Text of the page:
I Saw London, I Saw France, & Then I Saw a Movie
Not the movie based on my third novel, As Night Falls—although there is news about that, which hopefully I’ll be able to share soon—but one I urge you to go see or stream or however the young folks watch movies these days.
It’s called Strange But True, and the book by John Searles was one of my favorite reads the year it came out. The film, just released from Lionsgate and starring Greg Kinnear and Blythe Danner, with a standout performance by Brian Cox, plus that kid you’ve seen in a bunch of stuff lately, is that rare beast belonging to this phylum:
I realize phylum may not be the right word, but it sounds smart and I wanted to use it.
What unites those three? They are all films where the movie is as good as the book. And yes, I recognize that two of the three are by Stephen King. (‘Stand By Me’ is based on the novella, The Body). That’s ’cause SK is a genius. Rob Reiner, please come out of retirement and read my next release!
Hey, so what about that next release, Jenny?
Houston, We Have a Title
Those of you who read my work know that setting—the fictional town of Wedeskyull—and nature—in the form of snow, wilderness, and outdoor adventure-turned-ugly—play a big role. My titles reflect this, but when it came time to decide what to call my next novel, my brilliant editor brilliantly pointed out something brilliant.
My team had been meeting behind-the-scenes at the publishing house, and their analysis noted that while character, psychology, and human relationships loom at least as large as setting or nature in my books, my titles haven’t reflected these elements.
In my next newsletter, I will share the title for my fifth book, which drops…drumroll please…on July 7th, 2020.
Wait, So Did You Go to France?
I did, on a working vacay where my computer, um, completely freaking died, and I had to write till the middle of the night on French AND American time to meet my deadline. (It's sooo hard to be a writer. Ha. Not. It's the best flipping job there is.)
There I learned that the French have less of two things and more of one than we Americans. Yet they look fit and spry and healthy even into visibly old age! There are probably a coupla other differences too, but these stood out (make whatever conclusions you like about me based on that; you will probably be correct).
- Fewer gyms
- Fewer nail salons
- More patisseries
Here’s the story of our trip in pictures:
This month's Author in the Spotlight is Juno Rushdan , a fellow SB author!
From Service Before Self to a Romantic Thriller Series
I enlisted in the U.S. Army at seventeen, passing up a full scholarship to Syracuse University. My family was horrified. I went through airborne school and did multiple deployments to Panama and Honduras for counter-narcotics missions. After finishing my bachelor’s degree at The Ohio State University, I became an Air Force intelligence officer. Assigned to four different Combatant Commands, I’ve spent fifteen years supporting special forces and poring over chemical, biological, radiological, nuclear, and high-yield explosive (CBRN) threat assessments.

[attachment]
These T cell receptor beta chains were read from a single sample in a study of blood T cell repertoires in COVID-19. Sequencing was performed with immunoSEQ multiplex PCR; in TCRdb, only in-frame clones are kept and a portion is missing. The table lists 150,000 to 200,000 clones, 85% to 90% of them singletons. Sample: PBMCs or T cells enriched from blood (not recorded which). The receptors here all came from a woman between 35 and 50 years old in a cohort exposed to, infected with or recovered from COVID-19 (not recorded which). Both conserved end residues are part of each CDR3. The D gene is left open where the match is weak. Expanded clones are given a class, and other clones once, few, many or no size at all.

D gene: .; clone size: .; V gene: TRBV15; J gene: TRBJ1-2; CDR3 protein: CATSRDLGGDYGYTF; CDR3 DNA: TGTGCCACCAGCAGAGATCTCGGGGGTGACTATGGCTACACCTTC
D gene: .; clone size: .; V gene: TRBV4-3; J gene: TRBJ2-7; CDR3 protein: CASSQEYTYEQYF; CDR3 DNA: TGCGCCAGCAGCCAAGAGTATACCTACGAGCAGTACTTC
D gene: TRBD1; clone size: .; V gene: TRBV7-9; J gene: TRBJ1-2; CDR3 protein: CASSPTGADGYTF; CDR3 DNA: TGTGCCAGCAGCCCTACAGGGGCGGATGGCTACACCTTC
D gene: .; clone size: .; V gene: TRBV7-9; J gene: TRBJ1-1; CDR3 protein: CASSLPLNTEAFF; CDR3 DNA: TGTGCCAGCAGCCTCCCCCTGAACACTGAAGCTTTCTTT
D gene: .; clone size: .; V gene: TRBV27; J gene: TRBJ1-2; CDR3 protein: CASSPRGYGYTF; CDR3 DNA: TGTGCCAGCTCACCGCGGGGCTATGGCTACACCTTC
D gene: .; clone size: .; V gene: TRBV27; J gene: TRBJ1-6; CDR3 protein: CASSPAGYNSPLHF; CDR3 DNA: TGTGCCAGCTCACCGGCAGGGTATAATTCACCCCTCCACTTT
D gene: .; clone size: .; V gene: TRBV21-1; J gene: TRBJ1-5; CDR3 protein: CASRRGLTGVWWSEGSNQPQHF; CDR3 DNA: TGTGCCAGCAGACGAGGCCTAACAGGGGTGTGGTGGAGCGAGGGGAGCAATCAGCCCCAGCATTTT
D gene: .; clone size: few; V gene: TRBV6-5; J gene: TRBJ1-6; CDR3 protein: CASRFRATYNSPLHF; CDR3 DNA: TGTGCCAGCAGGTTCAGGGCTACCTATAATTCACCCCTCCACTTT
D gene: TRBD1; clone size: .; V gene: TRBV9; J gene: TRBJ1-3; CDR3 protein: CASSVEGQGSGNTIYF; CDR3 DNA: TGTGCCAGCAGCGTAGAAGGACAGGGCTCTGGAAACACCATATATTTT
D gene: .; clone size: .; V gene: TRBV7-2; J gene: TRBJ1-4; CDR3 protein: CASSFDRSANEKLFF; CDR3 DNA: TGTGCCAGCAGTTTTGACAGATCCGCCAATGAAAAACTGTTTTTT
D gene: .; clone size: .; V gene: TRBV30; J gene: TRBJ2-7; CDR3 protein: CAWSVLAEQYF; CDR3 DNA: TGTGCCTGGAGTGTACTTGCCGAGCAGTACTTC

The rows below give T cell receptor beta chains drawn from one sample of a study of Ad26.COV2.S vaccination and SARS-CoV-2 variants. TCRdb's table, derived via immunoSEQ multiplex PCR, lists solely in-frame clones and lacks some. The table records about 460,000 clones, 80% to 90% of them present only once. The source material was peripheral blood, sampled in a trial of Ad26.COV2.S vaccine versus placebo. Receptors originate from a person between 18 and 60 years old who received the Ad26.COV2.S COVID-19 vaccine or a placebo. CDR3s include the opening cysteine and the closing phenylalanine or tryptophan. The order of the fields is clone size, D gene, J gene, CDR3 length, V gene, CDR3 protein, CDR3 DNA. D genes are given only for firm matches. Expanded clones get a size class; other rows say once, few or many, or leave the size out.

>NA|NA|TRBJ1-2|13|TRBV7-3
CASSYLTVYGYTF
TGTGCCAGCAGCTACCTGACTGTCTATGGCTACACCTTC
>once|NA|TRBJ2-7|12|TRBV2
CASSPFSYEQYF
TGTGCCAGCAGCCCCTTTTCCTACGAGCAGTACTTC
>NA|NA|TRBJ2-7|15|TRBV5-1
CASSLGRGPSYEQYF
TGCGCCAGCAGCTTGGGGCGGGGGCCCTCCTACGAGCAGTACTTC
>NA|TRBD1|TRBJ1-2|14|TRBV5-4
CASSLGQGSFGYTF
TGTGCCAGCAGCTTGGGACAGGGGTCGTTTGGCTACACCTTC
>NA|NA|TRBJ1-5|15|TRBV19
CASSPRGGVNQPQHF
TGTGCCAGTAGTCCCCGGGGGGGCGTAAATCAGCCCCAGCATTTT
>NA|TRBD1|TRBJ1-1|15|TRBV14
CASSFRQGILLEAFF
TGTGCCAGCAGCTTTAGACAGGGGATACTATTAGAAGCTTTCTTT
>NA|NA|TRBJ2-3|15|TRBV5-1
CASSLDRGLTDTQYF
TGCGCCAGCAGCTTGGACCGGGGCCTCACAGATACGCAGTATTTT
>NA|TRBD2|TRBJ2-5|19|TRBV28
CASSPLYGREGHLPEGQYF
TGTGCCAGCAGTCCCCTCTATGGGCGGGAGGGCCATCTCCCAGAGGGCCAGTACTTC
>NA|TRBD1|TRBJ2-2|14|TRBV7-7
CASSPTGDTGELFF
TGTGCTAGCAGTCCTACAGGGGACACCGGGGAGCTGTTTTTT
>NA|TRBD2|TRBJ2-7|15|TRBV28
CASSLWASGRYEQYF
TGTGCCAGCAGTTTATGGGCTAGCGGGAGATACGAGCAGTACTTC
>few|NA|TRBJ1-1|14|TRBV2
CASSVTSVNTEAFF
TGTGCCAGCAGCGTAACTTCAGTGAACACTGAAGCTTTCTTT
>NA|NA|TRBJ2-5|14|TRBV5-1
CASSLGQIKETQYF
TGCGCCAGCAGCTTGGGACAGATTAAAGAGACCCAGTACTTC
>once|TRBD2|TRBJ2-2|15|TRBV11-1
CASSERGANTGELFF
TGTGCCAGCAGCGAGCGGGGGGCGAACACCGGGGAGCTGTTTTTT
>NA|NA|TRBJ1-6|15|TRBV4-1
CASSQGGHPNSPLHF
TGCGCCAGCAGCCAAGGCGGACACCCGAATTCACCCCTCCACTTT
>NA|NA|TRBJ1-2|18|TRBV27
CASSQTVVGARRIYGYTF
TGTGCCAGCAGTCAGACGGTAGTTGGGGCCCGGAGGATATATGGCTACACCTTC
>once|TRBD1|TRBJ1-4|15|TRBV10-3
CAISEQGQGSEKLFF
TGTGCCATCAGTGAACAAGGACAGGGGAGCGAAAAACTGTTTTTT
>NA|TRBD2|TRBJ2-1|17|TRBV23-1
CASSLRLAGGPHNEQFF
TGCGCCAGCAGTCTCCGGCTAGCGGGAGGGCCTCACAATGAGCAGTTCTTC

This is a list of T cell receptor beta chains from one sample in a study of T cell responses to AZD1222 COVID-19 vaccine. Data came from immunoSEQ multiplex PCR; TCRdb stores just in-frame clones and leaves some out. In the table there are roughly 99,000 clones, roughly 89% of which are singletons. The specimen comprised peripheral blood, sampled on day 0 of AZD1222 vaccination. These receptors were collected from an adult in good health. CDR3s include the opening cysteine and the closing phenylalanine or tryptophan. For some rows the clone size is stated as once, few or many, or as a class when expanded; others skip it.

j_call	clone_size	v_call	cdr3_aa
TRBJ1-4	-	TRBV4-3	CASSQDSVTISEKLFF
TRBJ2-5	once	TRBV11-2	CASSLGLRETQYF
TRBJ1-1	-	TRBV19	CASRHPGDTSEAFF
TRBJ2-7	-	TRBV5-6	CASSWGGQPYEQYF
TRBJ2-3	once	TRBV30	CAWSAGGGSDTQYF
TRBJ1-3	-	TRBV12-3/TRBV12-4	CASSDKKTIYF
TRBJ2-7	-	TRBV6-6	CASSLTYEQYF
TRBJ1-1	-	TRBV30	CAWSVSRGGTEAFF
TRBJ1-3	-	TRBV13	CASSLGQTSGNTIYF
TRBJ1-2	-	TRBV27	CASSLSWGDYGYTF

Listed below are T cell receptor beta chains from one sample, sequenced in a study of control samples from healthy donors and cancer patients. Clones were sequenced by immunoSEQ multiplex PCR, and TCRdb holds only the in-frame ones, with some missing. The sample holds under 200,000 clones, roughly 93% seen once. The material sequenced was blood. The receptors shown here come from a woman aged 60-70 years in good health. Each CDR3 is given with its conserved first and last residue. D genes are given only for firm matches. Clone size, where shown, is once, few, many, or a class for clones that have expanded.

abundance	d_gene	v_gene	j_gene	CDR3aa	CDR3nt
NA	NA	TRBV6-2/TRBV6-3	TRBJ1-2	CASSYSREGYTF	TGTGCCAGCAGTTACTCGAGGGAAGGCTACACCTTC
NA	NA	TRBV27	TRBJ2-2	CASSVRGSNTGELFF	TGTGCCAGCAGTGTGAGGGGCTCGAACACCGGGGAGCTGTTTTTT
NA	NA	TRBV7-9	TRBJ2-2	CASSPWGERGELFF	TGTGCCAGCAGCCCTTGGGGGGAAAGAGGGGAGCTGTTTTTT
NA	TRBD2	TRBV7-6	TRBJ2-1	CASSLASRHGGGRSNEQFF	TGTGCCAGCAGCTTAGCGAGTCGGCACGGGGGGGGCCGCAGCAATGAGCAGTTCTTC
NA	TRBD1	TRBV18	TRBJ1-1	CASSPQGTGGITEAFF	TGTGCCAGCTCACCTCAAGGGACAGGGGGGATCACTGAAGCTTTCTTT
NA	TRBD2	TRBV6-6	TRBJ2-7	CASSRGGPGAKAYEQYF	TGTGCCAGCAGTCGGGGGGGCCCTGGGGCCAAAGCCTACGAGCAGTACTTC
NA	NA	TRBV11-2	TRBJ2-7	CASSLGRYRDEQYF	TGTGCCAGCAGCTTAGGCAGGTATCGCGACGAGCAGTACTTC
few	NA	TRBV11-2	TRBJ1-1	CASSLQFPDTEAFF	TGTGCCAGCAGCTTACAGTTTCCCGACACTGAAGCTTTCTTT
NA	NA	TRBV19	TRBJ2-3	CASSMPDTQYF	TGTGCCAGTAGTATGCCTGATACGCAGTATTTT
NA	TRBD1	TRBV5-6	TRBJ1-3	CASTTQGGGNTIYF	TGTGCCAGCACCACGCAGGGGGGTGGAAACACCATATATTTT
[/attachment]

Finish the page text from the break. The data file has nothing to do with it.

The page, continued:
The first book in my Final Hour series, EVERY LAST BREATH, features covert operative Maddox Kinkade. She is tasked to neutralize a lethal bioweapon and must recruit the last person she ever expected to see again: her presumed-dead former lover. Cole Matthews can’t forget or forgive her role in a tragedy that ruined his life, but the two form a strained alliance to prevent a crisis. Soon they’re set on a deadly collision course with a world-class killer who has a secret that could end everything.
Hey, Didn’t You Used to Hate to Fly?
I’ve been thinking about moments when our identity has to shift. See, I did and do dislike flying, it freaks me the heck out, and no matter how many times you say Bernoulli’s Principle, I’ll still ask how those things stay up in the air. But that picture to the left is me JUST BEFORE I HAD TO GET ON A PLANE. I look smiley, right?
Last year my publisher sent me on a seven week tour, which involved a lot of flying. Even though I had three published books, had won a couple of awards, received praise from the New York Times—you know, good stuff—I started thinking, Pinocchio-like, Hey, could it be that I’m a real author now?
Being a writer was a lifelong dream, so secret and unspoken, I didn’t even think it, let alone say it aloud. And Real Authors have to do scary things, like fly, and grapple with trying to speak to readers, some of whom will hate what we say or how we say it. Write a book that we can be proud of, maybe even leave something behind.
That what’s I’m doing now. Grappling. While trying to make sure my next book is worthy of you, my friends, and newsletter subscribers, and readers.
If I can do that, I’ll be proud.
What makes you feel proud? I’d love to hear about it.
Love from the Hills of Wedeskyull,